The informant is California-born Chinese American. Her parents were born and raised in China, therefore she practices Chinese tradition and values at home. She is familiar with Chinese stories and folklores because her mom told her a lot about those. She is currently a business student at USC.
Informant: “In Chinese, sleep paralysis is called “鬼壓床 (gui ya chung)” which literally translates into “a ghost pressing on your body.” Chinese folklore says sleep paralysis happens when a ghost, usually ghost of an unmarried women, presses down on your chest. You can’t move, while your mind is awake. You can see, smell, or hear the terrifying intruder, but you are powerless to do anything about it. In China ghosts are interpreted as those who bear large grudge, and therefore can’t go to afterlife because the resentment is too big. Thus, Chinese people see ghosts as malicious. That’s what makes the experience of sleep paralysis so terrifying.”
“I first had it when I was in 7th grade. I remember hearing about it from my cousin and the mass media. So when I anxiously woke up, I could know right away that I was under sleep paralysis. As I heard, I couldn’t move as if my body was fettered to something. I wanted to scream for help, but my voice didn’t come out. I could hear my heart beating that sounded like footsteps. I didn’t open my eyes, because I was so scared I would see a ghost. I decided to ignore everything and go to sleep. It wasn’t easy because it was quite the mental game trying to remain calm. Eventually, I just fell back asleep.”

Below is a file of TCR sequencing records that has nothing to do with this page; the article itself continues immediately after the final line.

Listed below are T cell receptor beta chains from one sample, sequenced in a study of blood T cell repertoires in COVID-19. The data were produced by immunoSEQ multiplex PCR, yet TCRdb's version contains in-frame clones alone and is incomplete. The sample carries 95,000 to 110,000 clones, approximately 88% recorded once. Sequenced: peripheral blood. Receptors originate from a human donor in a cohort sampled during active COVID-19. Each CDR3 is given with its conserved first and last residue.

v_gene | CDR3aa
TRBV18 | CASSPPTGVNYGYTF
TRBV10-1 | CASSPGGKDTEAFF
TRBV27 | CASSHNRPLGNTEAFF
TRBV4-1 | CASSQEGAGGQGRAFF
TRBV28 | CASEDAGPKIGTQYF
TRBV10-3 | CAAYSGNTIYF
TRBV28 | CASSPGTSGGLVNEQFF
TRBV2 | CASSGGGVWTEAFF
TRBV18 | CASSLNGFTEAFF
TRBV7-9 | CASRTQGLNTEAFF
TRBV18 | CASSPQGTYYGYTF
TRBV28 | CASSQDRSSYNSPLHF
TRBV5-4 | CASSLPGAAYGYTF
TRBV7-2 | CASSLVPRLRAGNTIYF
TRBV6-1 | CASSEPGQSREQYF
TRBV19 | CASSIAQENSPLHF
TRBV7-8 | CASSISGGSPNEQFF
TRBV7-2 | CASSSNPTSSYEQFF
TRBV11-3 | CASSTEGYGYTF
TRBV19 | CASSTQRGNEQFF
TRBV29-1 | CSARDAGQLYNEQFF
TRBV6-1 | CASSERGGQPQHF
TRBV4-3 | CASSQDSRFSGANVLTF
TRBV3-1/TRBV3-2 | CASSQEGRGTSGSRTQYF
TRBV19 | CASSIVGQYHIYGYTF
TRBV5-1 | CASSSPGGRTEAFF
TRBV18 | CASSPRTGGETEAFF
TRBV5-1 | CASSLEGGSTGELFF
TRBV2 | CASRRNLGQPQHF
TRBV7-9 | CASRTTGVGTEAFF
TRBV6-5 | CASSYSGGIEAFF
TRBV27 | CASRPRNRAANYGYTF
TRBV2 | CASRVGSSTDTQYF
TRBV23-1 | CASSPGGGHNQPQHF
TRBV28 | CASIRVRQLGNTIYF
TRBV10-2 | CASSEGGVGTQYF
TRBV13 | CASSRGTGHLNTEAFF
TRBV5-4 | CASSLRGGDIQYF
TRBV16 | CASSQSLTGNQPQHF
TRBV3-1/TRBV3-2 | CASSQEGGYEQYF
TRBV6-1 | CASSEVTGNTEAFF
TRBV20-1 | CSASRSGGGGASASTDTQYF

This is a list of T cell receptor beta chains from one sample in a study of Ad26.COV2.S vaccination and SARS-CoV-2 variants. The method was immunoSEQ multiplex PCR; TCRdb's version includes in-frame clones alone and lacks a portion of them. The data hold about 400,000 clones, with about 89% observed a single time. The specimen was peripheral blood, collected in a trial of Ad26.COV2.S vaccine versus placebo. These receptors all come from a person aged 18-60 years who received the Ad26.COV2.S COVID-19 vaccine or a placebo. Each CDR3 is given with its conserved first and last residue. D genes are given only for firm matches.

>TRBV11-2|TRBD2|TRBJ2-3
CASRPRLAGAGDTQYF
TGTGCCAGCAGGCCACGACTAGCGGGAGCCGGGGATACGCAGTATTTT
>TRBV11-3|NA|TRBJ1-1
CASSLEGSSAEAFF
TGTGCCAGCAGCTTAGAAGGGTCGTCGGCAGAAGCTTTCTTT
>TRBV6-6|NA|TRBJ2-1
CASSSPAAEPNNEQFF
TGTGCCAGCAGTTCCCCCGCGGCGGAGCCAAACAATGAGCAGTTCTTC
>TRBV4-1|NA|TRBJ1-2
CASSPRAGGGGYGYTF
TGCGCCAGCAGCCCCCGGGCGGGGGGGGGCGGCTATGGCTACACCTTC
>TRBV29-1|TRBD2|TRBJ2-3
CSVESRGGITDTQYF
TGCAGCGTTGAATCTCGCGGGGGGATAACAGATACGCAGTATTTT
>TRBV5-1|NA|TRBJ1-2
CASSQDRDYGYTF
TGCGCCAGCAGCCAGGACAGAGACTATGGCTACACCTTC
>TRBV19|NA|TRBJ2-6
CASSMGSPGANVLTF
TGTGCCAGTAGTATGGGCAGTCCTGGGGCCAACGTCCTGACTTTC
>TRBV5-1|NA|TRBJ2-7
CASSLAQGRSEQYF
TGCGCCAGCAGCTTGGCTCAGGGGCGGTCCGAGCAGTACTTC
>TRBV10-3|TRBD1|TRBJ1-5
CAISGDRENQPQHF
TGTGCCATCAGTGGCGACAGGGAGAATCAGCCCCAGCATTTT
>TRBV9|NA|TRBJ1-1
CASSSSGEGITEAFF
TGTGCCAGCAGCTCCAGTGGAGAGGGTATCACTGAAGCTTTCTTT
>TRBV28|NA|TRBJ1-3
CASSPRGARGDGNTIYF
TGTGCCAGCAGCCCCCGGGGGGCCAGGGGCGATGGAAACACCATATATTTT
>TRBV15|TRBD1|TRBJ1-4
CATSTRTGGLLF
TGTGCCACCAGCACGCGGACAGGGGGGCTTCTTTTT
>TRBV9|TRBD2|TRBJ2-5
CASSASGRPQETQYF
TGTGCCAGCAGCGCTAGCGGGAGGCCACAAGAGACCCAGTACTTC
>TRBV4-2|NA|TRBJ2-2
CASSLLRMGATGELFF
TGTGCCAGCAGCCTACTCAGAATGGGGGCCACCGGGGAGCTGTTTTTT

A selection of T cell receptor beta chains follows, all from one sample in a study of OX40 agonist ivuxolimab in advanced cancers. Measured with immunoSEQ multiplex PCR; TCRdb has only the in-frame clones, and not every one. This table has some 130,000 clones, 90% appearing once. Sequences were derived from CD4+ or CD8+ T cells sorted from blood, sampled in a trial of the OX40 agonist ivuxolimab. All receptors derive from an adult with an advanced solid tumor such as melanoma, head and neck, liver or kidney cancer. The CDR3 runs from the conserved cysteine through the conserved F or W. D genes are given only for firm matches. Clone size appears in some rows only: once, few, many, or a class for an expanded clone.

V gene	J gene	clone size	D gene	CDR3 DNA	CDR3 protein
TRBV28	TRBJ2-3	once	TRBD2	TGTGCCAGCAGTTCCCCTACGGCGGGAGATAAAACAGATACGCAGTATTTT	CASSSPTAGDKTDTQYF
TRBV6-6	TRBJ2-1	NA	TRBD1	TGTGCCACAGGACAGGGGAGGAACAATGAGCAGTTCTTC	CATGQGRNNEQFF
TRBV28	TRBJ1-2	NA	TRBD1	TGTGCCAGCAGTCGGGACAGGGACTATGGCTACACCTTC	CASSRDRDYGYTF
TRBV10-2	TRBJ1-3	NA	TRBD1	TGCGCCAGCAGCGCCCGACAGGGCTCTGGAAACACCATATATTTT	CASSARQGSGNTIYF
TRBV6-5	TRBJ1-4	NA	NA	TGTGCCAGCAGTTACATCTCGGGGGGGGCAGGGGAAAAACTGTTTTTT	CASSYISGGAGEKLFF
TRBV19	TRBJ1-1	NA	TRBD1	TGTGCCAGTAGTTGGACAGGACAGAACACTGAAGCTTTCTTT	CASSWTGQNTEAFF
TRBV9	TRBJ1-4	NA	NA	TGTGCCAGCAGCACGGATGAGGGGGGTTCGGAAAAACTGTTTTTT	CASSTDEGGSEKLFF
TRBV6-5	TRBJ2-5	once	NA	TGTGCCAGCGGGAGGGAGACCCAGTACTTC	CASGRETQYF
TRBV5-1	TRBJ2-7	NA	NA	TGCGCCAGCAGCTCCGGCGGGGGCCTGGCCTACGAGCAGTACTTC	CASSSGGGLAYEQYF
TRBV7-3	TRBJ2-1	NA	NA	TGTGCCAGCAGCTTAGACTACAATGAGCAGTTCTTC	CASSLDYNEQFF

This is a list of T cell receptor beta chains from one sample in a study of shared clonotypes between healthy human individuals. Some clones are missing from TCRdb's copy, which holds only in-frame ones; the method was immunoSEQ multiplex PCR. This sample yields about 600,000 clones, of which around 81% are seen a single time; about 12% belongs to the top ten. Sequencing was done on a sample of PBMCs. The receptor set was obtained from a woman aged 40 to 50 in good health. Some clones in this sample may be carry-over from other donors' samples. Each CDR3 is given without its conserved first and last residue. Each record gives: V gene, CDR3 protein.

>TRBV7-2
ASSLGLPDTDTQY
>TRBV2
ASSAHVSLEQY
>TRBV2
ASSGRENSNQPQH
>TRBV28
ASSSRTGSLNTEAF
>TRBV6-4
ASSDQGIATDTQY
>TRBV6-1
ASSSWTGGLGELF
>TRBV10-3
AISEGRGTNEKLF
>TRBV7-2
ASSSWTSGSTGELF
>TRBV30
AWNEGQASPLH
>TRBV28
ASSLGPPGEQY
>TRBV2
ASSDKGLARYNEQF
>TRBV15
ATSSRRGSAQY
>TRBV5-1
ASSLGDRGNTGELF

“I experienced it two or three more times after that. All those times I kept my eyes shut, so I didn’t see any ghosts. However there was this one time I heard someone breathing, and it was clearly not me, because I stopped breathing to check if it’s me. Even by saying this I am getting goosebumps, haha. It was hard to say I was dreaming, because my senses were pretty awaken. I say biological explanations can not explain every parts of sleep paralysis. I don’t really believe in ghosts, but I clearly know my experience was not fake. So my conclusion is, I guess I do lean towards this folkloric explanation of sleep paralysis.”
Scientists explain sleep paralysis in terms of sleep cycles, REM cycles, and consider it as a simple biological occurrence. It might be purely biological, but how are the terrifying existences going to be explained? Folklores of demonic figures during sleep paralysis is found everywhere on earth. I think defining all those experiences simply as ‘hallucinations’ is too restricting. However, the interesting point isn’t on whether ghostly explanations are true. It’s on how sleep paralysis have been culturally interpreted by many different groups.